I’m now in a world that contradicts the lessons of my life with cerebral palsy. It’s quite the conundrum. I’ve spent my life proving to people that my disability does not affect my intellect or potential — which is true of my CP — but MBC is an invisible, terminal condition that affects multiple aspects of my life.
Christine Miserandino popularized the “spoon theory” of life with chronic illness in which energy is represented by “spoons.” Let’s say that a healthy person has 30 spoons of energy per day. Dressing and showering may take two spoons, a workday may take ten spoons, and so on. People with health challenges, though, might only have 10 spoons per day. We may often have to make careful choices about how we use our “spoons.” If going to a doctor’s appointment takes five spoons, then we have to figure out how to accomplish the rest of our day with only five spoons left.
I’ve tried to use my favorite childhood tool — education — to improve my relationships while living with MBC. I’ve educated people about what my diagnosis means, my prognosis, my treatment plan, and my needs. However, some don’t believe it, and they’ll say, “You look fine!”
Living with MBC can be isolating, but I’ve now spent more than half my diagnosis in a pandemic, which exacerbates the loneliness. In my work, I continue to write grants for projects I likely won’t live to complete. I feel driven to make as big an impact as possible in the world knowing that my window of opportunity could close at any moment. I want to be remembered as the “cool aunt” by my nephews and nieces, though I’m their only aunt who doesn’t have a dog. It may be a hard sell.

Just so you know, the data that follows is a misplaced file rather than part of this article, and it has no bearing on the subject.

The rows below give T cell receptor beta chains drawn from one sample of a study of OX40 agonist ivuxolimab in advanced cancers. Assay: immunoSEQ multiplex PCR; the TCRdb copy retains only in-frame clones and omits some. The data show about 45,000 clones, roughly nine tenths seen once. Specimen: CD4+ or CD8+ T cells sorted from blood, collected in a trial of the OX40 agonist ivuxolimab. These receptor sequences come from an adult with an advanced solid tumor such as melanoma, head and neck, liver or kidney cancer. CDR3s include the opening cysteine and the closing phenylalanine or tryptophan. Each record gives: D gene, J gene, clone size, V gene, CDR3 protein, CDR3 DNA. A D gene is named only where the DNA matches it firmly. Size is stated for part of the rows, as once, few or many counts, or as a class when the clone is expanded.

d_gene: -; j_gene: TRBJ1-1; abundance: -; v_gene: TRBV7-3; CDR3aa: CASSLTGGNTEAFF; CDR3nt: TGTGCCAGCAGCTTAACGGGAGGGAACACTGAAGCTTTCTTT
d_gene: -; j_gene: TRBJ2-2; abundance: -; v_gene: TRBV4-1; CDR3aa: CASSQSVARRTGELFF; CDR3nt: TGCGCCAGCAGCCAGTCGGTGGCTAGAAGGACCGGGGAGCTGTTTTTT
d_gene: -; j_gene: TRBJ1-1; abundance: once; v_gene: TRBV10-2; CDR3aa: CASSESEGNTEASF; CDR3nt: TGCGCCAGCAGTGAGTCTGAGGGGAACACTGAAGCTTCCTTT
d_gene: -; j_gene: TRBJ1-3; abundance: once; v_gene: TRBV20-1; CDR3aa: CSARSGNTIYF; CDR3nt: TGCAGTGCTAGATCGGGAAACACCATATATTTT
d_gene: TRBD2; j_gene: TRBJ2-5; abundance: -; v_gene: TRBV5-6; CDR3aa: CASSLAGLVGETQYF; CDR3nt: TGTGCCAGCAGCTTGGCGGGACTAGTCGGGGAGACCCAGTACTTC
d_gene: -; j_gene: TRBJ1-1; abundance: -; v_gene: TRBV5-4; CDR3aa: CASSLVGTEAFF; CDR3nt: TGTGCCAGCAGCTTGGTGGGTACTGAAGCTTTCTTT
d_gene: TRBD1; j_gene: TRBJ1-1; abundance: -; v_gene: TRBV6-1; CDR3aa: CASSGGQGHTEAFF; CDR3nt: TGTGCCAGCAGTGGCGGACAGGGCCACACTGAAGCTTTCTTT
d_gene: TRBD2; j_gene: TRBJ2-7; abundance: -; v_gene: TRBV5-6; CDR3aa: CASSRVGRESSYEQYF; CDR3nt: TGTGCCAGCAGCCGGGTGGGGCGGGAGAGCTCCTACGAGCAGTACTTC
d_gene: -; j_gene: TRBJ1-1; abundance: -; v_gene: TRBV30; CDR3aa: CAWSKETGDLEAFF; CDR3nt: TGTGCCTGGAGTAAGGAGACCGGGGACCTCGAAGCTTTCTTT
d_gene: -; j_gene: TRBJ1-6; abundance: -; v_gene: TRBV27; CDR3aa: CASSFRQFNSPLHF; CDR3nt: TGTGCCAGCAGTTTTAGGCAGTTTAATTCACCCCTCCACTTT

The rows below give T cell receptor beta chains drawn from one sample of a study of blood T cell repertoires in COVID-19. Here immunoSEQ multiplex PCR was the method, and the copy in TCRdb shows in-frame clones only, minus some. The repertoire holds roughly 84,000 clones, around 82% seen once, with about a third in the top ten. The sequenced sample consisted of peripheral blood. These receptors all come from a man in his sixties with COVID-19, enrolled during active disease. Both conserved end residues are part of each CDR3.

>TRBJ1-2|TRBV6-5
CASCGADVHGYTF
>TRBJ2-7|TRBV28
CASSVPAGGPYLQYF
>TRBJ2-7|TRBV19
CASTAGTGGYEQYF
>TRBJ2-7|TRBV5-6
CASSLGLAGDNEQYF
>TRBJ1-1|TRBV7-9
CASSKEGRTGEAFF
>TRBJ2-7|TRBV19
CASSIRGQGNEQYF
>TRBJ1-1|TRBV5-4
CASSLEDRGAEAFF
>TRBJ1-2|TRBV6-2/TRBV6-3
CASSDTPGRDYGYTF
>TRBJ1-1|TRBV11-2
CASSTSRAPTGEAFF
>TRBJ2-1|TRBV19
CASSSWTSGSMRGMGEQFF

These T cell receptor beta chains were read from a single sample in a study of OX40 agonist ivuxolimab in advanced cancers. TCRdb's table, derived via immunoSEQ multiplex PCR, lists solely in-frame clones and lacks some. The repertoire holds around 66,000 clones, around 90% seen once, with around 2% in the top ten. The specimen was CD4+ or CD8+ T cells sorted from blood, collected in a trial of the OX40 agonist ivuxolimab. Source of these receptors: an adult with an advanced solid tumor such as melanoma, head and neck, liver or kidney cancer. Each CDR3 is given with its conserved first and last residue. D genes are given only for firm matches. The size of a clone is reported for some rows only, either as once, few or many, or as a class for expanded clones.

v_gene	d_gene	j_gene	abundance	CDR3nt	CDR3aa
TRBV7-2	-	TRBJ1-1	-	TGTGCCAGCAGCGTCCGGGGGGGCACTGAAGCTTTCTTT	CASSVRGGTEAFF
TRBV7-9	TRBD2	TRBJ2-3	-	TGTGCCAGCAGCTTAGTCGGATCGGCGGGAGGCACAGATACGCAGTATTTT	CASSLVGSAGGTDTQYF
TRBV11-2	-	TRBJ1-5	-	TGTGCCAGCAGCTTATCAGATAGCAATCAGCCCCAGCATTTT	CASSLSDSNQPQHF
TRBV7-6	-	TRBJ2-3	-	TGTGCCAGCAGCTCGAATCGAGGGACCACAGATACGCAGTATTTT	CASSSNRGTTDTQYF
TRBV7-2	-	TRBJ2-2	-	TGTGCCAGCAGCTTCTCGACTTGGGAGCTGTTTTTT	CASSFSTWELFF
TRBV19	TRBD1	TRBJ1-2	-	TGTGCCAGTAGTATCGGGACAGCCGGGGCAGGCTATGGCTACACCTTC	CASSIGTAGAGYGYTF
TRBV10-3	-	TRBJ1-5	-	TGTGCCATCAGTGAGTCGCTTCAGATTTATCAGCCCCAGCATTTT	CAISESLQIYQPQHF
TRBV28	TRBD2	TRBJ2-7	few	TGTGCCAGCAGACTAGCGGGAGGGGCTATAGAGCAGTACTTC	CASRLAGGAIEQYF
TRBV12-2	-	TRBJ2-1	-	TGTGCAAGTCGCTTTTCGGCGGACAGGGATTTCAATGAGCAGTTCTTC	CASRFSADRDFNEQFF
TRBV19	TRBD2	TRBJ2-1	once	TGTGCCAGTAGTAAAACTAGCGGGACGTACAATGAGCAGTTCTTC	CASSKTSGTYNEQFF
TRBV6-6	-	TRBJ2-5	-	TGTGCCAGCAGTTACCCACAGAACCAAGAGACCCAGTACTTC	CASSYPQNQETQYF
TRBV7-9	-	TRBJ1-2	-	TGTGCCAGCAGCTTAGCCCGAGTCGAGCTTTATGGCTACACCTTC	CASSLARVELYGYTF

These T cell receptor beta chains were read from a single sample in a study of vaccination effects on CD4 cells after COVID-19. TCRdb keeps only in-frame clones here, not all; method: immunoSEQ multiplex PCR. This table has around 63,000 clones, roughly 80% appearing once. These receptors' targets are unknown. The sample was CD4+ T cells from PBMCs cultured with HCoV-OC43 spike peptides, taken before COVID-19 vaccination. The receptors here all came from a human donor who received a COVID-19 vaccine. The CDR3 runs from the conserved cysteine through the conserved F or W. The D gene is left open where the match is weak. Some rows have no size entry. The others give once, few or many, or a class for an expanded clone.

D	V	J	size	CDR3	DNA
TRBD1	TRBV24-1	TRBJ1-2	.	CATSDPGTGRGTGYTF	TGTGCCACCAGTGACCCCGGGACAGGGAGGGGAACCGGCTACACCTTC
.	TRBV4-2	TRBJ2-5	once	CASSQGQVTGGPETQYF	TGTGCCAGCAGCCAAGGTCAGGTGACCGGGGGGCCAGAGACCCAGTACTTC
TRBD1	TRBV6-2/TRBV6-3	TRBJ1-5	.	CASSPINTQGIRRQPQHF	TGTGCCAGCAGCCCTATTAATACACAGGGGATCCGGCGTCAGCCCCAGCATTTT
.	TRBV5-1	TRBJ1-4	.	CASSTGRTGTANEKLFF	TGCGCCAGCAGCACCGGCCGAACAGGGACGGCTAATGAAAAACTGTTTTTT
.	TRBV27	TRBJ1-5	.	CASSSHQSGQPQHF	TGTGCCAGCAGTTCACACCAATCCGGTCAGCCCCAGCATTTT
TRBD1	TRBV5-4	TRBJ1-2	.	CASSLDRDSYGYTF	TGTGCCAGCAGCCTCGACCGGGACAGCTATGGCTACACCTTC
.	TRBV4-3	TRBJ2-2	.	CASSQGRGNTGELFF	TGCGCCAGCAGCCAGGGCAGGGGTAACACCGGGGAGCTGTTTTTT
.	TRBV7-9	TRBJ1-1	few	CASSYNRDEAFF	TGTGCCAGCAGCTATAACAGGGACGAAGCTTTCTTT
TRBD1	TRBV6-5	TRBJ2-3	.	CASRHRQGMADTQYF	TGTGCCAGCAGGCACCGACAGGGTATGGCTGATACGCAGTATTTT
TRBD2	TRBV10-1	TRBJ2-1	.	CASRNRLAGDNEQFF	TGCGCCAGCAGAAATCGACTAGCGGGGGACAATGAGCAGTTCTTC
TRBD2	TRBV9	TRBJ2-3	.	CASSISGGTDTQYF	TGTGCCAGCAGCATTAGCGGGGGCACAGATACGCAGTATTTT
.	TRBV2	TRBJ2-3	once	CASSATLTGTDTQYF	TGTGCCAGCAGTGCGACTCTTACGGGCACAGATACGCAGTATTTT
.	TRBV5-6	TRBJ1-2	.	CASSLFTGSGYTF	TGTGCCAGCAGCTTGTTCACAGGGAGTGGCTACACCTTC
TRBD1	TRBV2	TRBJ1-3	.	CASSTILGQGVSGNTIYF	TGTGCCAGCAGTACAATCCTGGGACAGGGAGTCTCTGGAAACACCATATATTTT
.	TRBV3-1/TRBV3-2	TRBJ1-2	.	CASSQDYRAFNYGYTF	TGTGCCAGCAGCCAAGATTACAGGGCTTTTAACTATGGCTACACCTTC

I’ve maintained an active life after my MBC diagnosis. Nearly a year into my diagnosis, I earned my black belt in taekwondo. Still, MBC is a beast. When my MBC is visible to others, it is awkward – I think it’s a reminder of my mortality. I’ve lost several meaningful friendships with people who say they can’t bear a “front row view” to my struggles. I get it, but it stings knowing that their discomfort overrides their value of my friendship. With both CP and MBC, one thing I’ve always known is that my true friends are the real deal. Their love, acceptance, and good humor keep me afloat.
Here I am, needing folks to understand the severity of my MBC diagnosis after spending a lifetime teaching people that my CP does not affect my abilities. This health challenge has gifted me with several lessons. Talking about health conditions should not be taboo. Whether a person has a visible or an invisible health condition, listen to them. Everyone is likely living with struggles of some sort. Acknowledging our needs, our talents, and our mortality gives us all space to live authentically. We all deserve this sacred gift.
I’ve spent my life proving to people that my disability does not affect my intellect or potential — which is true of my CP — but MBC is an invisible, terminal condition that affects multiple aspects of my life.